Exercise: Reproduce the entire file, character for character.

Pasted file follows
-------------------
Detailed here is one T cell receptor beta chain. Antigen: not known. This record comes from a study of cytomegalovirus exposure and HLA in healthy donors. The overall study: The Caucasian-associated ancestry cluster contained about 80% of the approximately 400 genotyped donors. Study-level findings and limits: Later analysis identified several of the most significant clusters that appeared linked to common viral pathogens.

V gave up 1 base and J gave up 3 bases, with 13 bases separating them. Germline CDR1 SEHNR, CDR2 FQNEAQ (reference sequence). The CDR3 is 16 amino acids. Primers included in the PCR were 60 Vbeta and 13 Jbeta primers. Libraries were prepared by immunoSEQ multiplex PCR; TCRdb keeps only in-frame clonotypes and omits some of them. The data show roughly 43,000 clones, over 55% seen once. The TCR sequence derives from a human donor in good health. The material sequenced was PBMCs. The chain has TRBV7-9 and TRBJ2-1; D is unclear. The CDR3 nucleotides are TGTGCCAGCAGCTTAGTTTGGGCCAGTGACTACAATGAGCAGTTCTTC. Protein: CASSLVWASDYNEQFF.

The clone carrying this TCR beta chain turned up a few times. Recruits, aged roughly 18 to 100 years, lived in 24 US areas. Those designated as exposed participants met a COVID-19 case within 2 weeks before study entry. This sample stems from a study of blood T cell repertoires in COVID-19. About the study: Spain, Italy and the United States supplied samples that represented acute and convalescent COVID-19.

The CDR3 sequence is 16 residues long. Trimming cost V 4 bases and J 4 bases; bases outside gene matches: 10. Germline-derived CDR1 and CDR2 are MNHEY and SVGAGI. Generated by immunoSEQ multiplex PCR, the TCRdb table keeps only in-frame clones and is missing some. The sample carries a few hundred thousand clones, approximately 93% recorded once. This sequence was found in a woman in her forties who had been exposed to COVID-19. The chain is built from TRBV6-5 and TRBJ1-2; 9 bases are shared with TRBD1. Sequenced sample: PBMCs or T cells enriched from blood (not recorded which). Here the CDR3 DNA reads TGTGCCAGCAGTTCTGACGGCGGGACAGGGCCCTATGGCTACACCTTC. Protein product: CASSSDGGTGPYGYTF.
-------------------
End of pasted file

Detailed here is one T cell receptor beta chain. Antigen: not known. This record comes from a study of cytomegalovirus exposure and HLA in healthy donors. The overall study: The Caucasian-associated ancestry cluster contained about 80% of the approximately 400 genotyped donors. Study-level findings and limits: Later analysis identified several of the most significant clusters that appeared linked to common viral pathogens.

V gave up 1 base and J gave up 3 bases, with 13 bases separating them. Germline CDR1 SEHNR, CDR2 FQNEAQ (reference sequence). The CDR3 is 16 amino acids. Primers included in the PCR were 60 Vbeta and 13 Jbeta primers. Libraries were prepared by immunoSEQ multiplex PCR; TCRdb keeps only in-frame clonotypes and omits some of them. The data show roughly 43,000 clones, over 55% seen once. The TCR sequence derives from a human donor in good health. The material sequenced was PBMCs. The chain has TRBV7-9 and TRBJ2-1; D is unclear. The CDR3 nucleotides are TGTGCCAGCAGCTTAGTTTGGGCCAGTGACTACAATGAGCAGTTCTTC. Protein: CASSLVWASDYNEQFF.

The clone carrying this TCR beta chain turned up a few times. Recruits, aged roughly 18 to 100 years, lived in 24 US areas. Those designated as exposed participants met a COVID-19 case within 2 weeks before study entry. This sample stems from a study of blood T cell repertoires in COVID-19. About the study: Spain, Italy and the United States supplied samples that represented acute and convalescent COVID-19.

The CDR3 sequence is 16 residues long. Trimming cost V 4 bases and J 4 bases; bases outside gene matches: 10. Germline-derived CDR1 and CDR2 are MNHEY and SVGAGI. Generated by immunoSEQ multiplex PCR, the TCRdb table keeps only in-frame clones and is missing some. The sample carries a few hundred thousand clones, approximately 93% recorded once. This sequence was found in a woman in her forties who had been exposed to COVID-19. The chain is built from TRBV6-5 and TRBJ1-2; 9 bases are shared with TRBD1. Sequenced sample: PBMCs or T cells enriched from blood (not recorded which). Here the CDR3 DNA reads TGTGCCAGCAGTTCTGACGGCGGGACAGGGCCCTATGGCTACACCTTC. Protein product: CASSSDGGTGPYGYTF.